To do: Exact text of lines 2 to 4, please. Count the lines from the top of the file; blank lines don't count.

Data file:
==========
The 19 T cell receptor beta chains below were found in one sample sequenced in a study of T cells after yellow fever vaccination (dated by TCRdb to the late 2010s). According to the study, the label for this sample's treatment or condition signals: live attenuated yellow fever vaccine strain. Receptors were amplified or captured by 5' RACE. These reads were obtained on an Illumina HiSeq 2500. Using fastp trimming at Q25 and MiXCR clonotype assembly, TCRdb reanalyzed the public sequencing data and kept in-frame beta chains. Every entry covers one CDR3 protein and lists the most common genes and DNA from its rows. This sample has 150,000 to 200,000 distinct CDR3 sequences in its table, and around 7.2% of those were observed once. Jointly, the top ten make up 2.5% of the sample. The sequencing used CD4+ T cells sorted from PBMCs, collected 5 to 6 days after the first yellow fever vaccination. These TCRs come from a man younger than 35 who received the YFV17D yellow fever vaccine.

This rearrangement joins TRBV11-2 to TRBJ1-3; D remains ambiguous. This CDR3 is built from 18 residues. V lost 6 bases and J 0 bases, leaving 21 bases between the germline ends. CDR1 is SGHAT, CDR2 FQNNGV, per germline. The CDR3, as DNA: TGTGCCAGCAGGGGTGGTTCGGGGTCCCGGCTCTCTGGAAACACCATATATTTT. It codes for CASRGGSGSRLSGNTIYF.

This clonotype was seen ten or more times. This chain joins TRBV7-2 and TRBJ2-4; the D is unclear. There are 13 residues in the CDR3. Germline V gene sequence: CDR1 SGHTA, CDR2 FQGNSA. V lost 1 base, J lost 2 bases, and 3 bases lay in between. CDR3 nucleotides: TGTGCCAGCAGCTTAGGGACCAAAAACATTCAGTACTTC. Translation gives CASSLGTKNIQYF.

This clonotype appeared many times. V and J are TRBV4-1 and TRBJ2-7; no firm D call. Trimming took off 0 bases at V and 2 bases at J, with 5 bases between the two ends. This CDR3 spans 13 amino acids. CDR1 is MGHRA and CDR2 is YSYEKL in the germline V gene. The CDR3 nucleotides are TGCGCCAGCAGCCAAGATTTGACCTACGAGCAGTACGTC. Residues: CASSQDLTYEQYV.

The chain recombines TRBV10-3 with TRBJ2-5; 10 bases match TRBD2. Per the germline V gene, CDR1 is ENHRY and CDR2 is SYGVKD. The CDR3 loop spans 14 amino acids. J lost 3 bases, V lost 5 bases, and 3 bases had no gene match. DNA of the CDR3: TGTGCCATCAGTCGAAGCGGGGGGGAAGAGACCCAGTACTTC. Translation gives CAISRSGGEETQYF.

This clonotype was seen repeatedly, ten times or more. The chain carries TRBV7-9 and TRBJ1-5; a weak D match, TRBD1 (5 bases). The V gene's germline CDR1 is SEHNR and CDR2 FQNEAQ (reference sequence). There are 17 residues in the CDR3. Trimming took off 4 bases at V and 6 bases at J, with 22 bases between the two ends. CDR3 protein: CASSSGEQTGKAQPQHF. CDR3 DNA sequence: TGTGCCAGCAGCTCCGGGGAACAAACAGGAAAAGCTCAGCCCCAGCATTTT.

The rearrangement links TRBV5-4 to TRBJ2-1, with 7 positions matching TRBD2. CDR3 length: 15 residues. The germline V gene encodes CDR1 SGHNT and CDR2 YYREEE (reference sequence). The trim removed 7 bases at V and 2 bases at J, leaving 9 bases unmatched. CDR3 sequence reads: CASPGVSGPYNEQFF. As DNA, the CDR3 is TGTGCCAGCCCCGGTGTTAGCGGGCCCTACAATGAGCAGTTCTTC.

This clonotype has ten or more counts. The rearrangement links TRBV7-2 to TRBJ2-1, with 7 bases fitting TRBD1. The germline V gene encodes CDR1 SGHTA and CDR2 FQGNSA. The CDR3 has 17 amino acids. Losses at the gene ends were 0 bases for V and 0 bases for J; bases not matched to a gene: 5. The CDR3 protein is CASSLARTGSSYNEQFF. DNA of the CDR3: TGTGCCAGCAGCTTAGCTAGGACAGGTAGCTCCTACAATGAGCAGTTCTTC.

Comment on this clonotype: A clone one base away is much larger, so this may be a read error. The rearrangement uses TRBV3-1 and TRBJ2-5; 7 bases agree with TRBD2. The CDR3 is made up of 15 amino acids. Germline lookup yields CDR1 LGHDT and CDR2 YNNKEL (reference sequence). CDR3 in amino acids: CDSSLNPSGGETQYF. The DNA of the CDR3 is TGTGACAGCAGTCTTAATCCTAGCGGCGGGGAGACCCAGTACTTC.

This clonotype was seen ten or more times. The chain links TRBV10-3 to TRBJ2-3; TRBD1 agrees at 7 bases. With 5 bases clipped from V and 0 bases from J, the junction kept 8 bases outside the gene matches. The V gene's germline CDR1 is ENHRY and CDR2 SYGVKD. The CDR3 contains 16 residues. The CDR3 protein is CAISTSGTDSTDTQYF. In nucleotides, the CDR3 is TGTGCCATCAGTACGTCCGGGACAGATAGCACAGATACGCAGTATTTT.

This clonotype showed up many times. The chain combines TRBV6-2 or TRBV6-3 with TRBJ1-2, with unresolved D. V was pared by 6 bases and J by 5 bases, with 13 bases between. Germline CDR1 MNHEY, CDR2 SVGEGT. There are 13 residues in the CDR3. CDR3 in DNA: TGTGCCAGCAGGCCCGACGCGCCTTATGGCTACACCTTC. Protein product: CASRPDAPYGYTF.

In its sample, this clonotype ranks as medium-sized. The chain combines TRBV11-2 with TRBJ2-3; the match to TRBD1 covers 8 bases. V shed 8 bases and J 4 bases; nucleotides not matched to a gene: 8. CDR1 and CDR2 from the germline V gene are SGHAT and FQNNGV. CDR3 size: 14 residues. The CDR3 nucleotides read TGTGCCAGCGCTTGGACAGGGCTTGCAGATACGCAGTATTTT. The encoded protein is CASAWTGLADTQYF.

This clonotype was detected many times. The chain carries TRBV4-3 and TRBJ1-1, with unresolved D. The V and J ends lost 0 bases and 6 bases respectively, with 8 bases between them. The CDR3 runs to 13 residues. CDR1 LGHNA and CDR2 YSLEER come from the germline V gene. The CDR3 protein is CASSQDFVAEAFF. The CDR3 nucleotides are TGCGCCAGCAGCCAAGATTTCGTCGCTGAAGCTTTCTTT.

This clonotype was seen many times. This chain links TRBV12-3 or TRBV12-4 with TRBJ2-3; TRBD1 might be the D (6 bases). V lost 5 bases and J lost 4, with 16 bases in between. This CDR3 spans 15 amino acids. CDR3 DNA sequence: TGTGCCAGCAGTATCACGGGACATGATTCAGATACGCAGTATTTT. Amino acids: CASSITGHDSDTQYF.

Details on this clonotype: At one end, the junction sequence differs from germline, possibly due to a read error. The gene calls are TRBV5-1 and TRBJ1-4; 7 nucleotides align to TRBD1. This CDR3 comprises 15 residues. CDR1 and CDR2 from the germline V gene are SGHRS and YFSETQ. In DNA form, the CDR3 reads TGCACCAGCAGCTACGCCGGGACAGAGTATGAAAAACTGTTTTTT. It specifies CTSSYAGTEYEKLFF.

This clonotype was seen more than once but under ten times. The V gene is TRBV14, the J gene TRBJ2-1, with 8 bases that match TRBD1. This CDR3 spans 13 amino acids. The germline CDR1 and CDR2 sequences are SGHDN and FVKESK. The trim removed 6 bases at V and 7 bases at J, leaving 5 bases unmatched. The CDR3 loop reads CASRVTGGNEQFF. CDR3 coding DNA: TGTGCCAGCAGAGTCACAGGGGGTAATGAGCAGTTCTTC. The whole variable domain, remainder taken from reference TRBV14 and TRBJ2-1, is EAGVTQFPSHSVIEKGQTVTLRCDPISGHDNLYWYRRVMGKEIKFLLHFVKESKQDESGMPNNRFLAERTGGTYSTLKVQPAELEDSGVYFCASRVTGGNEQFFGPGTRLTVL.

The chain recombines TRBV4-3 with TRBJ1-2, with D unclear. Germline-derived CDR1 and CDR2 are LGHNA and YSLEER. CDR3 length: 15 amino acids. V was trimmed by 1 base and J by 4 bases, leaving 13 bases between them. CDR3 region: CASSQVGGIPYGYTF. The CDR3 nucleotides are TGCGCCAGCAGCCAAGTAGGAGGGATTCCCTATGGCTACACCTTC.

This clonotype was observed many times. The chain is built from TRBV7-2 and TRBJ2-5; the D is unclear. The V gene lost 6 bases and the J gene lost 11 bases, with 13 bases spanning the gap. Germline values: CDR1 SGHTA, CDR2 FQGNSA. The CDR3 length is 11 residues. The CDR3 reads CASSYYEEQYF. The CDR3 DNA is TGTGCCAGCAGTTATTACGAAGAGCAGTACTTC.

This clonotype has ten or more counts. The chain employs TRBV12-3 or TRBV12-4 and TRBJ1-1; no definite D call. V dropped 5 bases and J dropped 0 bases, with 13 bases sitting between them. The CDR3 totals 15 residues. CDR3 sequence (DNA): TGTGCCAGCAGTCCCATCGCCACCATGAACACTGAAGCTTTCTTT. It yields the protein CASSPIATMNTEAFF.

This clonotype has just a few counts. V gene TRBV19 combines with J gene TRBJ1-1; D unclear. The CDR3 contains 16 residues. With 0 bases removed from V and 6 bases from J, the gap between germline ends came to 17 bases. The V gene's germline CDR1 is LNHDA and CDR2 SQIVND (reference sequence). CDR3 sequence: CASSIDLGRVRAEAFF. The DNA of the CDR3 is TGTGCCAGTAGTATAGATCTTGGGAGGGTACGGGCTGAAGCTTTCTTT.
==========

This rearrangement joins TRBV11-2 to TRBJ1-3; D remains ambiguous. This CDR3 is built from 18 residues. V lost 6 bases and J 0 bases, leaving 21 bases between the germline ends. CDR1 is SGHAT, CDR2 FQNNGV, per germline. The CDR3, as DNA: TGTGCCAGCAGGGGTGGTTCGGGGTCCCGGCTCTCTGGAAACACCATATATTTT. It codes for CASRGGSGSRLSGNTIYF.

This clonotype was seen ten or more times. This chain joins TRBV7-2 and TRBJ2-4; the D is unclear. There are 13 residues in the CDR3. Germline V gene sequence: CDR1 SGHTA, CDR2 FQGNSA. V lost 1 base, J lost 2 bases, and 3 bases lay in between. CDR3 nucleotides: TGTGCCAGCAGCTTAGGGACCAAAAACATTCAGTACTTC. Translation gives CASSLGTKNIQYF.

This clonotype appeared many times. V and J are TRBV4-1 and TRBJ2-7; no firm D call. Trimming took off 0 bases at V and 2 bases at J, with 5 bases between the two ends. This CDR3 spans 13 amino acids. CDR1 is MGHRA and CDR2 is YSYEKL in the germline V gene. The CDR3 nucleotides are TGCGCCAGCAGCCAAGATTTGACCTACGAGCAGTACGTC. Residues: CASSQDLTYEQYV.